The housing market may be booming for a fortunate few, but the have-nots of Britain are still being left way behind
High earners and those with wealthy parents, aided and abetted by government schemes only designed to make the economy ‘look’ good, are forcing up house prices for the rest. After Covid, housing is the next crisis on the horizon.
Today I received an email from one of the UK’s leading estate agents for high value properties. I like to know what they are all up to, so I subscribe to all of their sites. On opening the message titled ‘The Outlook is Sunny’ I was informed of how positive the housing market is with strong levels of demand, 52% higher than this time in 2019, and told sellers should really take advantage of this good news.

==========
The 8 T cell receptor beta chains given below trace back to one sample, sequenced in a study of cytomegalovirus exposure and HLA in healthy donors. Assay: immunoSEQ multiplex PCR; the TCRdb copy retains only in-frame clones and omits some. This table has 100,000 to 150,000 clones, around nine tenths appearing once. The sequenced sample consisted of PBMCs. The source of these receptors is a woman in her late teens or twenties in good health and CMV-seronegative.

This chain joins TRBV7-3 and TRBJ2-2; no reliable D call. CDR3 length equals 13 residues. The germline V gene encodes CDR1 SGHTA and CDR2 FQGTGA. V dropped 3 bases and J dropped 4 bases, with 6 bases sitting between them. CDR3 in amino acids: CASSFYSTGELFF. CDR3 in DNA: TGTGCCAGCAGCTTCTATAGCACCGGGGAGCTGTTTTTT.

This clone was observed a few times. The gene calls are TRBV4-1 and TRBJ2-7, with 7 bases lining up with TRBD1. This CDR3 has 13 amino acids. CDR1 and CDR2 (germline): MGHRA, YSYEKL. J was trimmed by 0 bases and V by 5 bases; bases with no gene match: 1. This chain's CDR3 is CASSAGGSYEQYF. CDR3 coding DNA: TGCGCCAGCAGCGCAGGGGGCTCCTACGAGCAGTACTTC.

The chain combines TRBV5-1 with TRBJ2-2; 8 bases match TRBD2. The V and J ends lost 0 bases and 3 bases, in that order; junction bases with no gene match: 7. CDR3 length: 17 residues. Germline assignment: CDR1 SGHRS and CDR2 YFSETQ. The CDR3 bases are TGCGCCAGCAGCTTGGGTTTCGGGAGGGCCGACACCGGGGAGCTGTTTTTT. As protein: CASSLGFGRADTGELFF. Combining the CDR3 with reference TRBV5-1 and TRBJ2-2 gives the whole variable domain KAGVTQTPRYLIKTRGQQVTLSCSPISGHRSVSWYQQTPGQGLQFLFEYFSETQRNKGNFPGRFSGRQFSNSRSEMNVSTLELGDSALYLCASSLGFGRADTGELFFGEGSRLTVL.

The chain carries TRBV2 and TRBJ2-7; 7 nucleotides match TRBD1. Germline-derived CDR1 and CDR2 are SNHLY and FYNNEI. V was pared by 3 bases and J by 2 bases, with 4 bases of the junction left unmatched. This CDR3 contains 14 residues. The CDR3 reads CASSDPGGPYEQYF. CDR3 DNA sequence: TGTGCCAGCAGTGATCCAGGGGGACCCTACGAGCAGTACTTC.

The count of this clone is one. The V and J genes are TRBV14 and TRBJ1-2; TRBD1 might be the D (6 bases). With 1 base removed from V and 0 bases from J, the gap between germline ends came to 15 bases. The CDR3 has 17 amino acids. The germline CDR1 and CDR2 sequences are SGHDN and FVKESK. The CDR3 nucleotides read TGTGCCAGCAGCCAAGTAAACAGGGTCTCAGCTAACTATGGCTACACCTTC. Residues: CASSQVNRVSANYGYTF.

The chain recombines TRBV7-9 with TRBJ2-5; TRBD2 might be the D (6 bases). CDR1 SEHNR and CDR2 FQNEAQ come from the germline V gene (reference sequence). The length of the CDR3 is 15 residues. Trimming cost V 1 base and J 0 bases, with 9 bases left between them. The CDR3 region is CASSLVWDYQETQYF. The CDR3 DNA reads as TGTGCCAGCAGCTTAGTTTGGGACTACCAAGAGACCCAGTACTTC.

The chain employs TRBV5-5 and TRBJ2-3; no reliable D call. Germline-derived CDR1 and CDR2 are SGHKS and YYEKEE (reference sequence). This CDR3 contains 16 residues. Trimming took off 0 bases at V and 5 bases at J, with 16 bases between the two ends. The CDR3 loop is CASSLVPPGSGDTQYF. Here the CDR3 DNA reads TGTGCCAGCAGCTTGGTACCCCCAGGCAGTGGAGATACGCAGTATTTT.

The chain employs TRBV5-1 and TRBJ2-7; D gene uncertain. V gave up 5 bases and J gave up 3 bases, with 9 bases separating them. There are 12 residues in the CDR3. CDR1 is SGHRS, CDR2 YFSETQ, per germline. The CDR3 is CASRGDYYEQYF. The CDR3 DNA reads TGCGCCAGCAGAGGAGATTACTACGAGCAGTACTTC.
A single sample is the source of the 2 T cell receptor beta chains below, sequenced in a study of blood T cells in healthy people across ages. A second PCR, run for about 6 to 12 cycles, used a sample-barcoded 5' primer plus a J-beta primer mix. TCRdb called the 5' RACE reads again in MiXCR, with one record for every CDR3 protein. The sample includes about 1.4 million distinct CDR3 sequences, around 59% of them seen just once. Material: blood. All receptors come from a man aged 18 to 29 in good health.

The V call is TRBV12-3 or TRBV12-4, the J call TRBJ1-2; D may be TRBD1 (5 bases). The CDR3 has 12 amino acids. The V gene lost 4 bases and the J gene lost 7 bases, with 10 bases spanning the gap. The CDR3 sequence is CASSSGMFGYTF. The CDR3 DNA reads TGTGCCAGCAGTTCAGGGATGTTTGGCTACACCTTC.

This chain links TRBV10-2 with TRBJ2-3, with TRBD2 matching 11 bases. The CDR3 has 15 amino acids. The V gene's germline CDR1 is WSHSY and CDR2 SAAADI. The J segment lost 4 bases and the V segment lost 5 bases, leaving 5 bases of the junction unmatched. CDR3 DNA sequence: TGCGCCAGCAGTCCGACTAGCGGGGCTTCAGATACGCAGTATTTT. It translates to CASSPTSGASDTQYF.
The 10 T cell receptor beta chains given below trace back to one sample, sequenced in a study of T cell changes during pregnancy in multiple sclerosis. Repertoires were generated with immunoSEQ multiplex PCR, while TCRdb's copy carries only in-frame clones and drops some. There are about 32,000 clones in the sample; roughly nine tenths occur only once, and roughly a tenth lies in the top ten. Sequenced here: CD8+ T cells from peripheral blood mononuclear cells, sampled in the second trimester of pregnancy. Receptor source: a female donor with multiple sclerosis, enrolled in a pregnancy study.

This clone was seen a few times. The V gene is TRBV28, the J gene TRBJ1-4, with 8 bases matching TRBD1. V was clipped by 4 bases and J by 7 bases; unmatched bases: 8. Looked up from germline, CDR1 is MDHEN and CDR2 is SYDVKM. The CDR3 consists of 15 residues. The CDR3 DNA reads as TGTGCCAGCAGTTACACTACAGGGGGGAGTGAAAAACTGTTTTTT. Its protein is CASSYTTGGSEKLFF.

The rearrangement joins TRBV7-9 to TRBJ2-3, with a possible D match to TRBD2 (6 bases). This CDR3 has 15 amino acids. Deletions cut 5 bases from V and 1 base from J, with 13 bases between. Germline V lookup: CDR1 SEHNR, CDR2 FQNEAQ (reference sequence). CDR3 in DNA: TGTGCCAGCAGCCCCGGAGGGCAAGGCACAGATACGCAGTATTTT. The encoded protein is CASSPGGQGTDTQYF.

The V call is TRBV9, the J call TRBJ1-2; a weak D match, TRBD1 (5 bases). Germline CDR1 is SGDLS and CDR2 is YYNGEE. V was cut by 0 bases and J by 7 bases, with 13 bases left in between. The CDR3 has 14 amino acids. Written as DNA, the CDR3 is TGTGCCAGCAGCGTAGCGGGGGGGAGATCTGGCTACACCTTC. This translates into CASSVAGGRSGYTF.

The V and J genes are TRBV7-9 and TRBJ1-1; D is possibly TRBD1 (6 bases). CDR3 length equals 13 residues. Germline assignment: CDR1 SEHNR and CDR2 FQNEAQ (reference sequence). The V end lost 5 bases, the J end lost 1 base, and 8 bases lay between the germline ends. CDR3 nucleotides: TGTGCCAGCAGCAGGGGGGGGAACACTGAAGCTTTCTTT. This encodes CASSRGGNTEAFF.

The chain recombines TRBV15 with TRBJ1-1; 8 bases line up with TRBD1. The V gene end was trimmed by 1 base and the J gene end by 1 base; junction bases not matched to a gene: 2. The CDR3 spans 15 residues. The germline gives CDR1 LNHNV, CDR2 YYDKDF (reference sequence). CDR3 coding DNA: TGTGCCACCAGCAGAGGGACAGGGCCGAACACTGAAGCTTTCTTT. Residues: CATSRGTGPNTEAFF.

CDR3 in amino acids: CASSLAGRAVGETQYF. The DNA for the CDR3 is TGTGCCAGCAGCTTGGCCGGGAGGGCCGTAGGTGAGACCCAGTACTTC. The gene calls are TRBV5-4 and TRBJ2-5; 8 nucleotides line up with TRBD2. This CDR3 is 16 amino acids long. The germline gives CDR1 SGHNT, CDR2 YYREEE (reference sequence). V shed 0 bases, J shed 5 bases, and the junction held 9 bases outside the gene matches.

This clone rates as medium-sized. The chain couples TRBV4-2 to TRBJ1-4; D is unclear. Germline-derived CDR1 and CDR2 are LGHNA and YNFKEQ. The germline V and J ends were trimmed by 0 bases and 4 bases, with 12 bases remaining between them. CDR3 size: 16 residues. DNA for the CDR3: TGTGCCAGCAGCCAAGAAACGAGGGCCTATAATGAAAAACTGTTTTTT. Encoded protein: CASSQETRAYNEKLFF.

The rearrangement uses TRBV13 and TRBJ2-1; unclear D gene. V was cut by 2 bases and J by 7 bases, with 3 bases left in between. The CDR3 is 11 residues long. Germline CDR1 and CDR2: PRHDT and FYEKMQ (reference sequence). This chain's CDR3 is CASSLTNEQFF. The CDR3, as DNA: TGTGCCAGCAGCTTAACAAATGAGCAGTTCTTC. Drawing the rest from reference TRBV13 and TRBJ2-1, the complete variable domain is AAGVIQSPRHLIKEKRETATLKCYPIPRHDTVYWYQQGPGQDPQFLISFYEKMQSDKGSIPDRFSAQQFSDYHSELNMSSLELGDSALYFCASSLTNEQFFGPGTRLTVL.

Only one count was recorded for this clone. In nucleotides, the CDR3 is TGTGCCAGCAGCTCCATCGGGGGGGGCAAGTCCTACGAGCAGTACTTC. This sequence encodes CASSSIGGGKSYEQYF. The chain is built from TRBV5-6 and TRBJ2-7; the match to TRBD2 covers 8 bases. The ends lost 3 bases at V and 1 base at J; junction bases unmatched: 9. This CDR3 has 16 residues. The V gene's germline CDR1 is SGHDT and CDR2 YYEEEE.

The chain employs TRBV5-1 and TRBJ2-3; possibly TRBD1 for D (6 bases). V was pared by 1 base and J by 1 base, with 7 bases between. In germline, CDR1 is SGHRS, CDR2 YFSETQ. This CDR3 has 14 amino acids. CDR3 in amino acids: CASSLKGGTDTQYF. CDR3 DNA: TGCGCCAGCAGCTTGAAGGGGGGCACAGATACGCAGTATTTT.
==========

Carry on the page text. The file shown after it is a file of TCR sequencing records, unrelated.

I’m one of the millions who privately rent and, as a middle-aged single woman, there is no chance of me ever getting a mortgage and owning a home. I equally have no chance of renting a council property thanks to Margaret Thatcher’s very popular and vote winning policy 40 years ago ‘Right to Buy’. This involved selling off council houses and not replacing them because a home owning democracy would be a ‘better’ society. Which is true, if by ‘better’ you mean more compliant and in hock to the bank with mortgages for the bulk of their lives – the emphasis since 1979 has been on buying property and using it as capital rather than a home.